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For Meeting 8/10/11

What we went over at the last meeting was that the relatively low number of envelope spikes with an uneven distribution on the surface of the virion made it harder for antibodies to simultaneously bind two spikes at once, making it harder to neutralize the virion and mount an effective immune response. The question was why were these spikes so unevenly distributed and as I understood it, if it was possible to find where these were ultimately anchored. Previously, I had mentioned that it was something like GP120(Extracellular)----->GP41(transmembrane)------>Cytoplasmic tail of GP41 Now, I found that there is a protein called Tail Interacting Protein 47(TIP47) that interacts with that cytoplasmic tail of GP41 as well. The same TIP47 interacts with the viral matrix, acting as a linker. So the complete connection between them is something more along the lines of: GP120(Extracellular)-------->GP41(Transmembrane)------>GP41 Cytoplasmic Tail------->TIP47 Linker--------->P17 protein composing HIV matrix Overexpression of TIP47 results in an increase in the number of incorporated envelope spikes, while silencing of it results in impaired infectivity through lack of said spikes. link

For Meeting 8/3/11

The above figure from this paperhighlights one of the main issues that antibodies have with neutralizing HIV antigens. The paper suggests that in addition to being highly mutate-able and the hiding of the conserved regions by carbohydrates and the spatial trimer arrangement, HIV has something else that enables it to evade immune detection.

As the figure shows, there are other viruses that use similar trimer spikes and yet more successful antibodies and or vaccines have been developed against them. The diagram shows that HIV's spikes are not only less orderly distributed but also much farther apart on average than the spikes displayed by other viruses. Although increased number of spikes is associated with increased infectivity, it also appears that a lower number of spikes enables the virus to stick around longer.

With an average of only about 14 spikes per virion, even a neutralization of a handful of spikes would represent a significant decrease in the virion's ability to infect host cells. In part F of the figure we see that the distribution of distances between spikes is such that the mode is at around 15, but the tail brings the actual average to somewhere around 25 to 30 nm. The problem is that these distances are beyond the range that antibodies can bivalently bind to, minimizing their effectiveness.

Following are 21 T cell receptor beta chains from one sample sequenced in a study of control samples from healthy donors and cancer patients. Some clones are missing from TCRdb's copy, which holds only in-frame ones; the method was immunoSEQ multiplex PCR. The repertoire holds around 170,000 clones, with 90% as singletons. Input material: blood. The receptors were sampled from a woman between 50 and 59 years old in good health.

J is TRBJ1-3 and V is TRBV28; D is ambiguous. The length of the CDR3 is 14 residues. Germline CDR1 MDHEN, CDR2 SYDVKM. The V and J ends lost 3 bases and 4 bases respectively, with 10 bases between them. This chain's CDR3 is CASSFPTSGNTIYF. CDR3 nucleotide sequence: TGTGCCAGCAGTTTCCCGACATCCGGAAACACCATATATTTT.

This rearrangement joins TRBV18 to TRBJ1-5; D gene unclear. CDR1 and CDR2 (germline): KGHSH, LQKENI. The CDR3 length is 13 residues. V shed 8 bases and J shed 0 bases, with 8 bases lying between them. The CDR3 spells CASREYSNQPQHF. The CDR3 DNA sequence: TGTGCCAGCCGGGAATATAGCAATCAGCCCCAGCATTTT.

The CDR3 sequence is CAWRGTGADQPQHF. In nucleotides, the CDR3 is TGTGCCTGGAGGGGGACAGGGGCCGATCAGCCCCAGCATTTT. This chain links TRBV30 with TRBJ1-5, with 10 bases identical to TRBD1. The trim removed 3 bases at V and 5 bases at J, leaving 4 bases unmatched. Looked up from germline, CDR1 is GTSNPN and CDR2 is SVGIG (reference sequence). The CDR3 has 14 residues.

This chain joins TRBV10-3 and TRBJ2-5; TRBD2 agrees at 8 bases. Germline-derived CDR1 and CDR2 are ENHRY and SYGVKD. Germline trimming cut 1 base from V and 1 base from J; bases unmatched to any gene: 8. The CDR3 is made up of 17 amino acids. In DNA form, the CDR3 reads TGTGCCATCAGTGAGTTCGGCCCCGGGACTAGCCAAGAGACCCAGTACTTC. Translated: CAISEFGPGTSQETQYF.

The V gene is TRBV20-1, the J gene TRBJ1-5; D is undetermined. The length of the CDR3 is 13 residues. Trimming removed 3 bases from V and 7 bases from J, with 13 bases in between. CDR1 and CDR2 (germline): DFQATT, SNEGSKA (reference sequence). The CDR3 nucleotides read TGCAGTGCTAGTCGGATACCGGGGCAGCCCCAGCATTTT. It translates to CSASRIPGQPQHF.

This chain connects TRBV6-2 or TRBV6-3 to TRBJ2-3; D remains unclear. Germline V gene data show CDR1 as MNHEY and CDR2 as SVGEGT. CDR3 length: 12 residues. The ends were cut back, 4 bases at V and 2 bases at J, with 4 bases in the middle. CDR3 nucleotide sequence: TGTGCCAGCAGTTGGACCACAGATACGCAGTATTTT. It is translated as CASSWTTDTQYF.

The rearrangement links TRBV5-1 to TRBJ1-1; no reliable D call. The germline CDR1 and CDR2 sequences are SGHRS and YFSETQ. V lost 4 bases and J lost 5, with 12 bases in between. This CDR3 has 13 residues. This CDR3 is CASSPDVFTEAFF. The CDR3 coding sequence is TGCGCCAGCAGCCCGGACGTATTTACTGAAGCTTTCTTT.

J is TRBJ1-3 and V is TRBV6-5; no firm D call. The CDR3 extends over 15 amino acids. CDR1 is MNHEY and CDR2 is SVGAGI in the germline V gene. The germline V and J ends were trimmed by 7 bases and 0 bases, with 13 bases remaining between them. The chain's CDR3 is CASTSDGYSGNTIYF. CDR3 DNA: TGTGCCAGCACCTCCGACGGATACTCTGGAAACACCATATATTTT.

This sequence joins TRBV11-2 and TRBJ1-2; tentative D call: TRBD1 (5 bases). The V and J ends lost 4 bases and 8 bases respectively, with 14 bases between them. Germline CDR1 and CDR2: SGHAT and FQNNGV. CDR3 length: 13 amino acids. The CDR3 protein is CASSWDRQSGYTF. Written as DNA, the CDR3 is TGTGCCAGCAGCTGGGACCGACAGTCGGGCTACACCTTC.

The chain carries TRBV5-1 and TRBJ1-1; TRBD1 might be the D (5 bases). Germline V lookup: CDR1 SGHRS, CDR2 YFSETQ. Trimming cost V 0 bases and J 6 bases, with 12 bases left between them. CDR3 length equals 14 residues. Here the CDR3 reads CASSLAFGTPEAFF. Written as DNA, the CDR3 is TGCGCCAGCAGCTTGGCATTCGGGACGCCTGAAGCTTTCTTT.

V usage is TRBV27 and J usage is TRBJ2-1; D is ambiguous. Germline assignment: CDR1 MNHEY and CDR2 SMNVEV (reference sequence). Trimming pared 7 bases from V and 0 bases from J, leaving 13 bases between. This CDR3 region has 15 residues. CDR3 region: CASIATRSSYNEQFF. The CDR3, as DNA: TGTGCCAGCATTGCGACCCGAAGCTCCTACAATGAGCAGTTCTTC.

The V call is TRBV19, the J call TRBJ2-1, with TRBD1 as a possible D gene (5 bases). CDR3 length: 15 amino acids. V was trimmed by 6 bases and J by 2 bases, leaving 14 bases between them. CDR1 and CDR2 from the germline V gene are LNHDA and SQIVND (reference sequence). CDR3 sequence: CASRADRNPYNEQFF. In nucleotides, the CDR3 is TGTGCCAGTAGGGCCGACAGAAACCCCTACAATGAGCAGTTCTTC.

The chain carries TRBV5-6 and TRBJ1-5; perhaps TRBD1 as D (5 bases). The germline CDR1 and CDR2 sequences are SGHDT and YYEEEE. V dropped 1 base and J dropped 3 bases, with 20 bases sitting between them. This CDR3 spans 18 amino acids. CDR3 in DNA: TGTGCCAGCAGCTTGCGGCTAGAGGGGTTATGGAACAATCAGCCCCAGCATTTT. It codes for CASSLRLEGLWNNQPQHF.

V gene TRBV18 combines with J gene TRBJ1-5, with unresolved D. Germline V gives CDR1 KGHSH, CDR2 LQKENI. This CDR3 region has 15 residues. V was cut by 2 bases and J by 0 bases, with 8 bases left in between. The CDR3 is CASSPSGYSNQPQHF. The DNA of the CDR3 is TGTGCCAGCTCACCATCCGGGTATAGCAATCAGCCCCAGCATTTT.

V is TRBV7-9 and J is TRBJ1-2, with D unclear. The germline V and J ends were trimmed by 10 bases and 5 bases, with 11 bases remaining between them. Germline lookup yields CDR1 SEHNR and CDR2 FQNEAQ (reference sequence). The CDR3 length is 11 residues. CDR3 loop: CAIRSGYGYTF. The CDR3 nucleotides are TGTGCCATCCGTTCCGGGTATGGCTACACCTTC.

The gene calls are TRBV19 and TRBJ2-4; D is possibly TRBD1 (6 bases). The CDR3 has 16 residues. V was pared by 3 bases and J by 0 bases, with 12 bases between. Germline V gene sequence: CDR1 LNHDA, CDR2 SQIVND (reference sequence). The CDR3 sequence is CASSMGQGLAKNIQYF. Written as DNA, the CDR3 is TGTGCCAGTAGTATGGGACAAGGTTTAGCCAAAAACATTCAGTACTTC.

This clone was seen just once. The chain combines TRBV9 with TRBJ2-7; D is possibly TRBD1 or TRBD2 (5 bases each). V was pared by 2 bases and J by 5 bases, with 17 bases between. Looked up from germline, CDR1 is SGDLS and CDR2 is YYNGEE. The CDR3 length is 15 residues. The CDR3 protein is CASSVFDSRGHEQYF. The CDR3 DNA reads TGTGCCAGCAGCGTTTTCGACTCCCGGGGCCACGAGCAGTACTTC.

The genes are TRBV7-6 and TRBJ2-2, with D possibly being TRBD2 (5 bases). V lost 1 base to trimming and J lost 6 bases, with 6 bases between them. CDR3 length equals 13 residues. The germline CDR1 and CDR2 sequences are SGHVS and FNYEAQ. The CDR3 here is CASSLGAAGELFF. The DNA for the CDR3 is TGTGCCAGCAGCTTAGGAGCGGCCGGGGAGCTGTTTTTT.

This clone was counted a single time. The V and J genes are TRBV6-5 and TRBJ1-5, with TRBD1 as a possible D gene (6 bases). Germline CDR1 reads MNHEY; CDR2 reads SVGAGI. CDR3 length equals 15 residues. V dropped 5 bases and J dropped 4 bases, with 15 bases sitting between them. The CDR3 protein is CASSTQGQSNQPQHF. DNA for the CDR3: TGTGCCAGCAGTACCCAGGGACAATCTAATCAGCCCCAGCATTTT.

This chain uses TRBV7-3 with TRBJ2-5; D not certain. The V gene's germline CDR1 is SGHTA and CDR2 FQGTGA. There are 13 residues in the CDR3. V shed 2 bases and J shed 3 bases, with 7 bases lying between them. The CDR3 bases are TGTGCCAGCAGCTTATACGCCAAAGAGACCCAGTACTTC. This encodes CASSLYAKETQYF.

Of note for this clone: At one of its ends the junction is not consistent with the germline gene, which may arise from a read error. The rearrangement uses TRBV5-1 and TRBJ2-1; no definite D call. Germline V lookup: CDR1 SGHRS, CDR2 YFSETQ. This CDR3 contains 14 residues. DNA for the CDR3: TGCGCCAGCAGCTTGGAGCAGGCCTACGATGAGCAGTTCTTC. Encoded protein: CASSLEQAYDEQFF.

Where DNA origami can come into play is the flexibility and size advantage it offers. Whereas antibodies can only bivalently bind if the antigens are within about 15 nm, DNA origami structures can be much larger, as demonstrated by the 42 x 36 x 36 nm DNA box. In addition, a certain amount of flexibility can be built in to the strands to account for the variability in inter-spike distances. A spider like DNA structure with flexible legs would appear to be a viable goal.

Structure and Arrangement

One of the major processes in HIV's life cycle is the synthesis of gp160, a precursor to gp120. A protease then cleaves gp160 into the functional sub-components that exist on the surface of HIV as part of the envelope, gp120 and gp41. The amino acid chain of gp120 consists of 5 conserved and 5 variable sequences, alternating among each other. Conserved regions 3 and 4 appear to be particularly important to the efficient binding of the glycoprotein to CD4, and in particular some labeled amino acids that we will discuss later. According to the literature, gp120s are noncovalently associated with gp41(which is anchored in the virus' plasma membrane) and three of these heterodimers associate to form an envelope "spike" on the surface of HIV.

The above diagram gives a better picture on the functional trimer of glycoproteins. The colored portions denote carbohydrates that cover exposed parts of the glycoprotein, enabling the virus to hide from the immune system.

Interactions and Strength

As mentioned previously, the sequential interaction of gp120 with CD4 and then a co-receptor is necessary for the start of new HIV life cycle. GP120 also non covalently interacts with gp41, which I've possibly mentioned as an interaction we can try to displace, since GP120 has been shown to "shed" from the virus after interacting with CD4. The strength of the interactions with the co-receptors and the gp41 continues to elude me, but I have found that the Gibbs free energy for the interaction of gp120 with CD4 is -11 kcal/mol. Apparently the change in entropy is unfavorable, because the reaction causes significant ordering, but this is balanced out by a favorable change in enthalpy.

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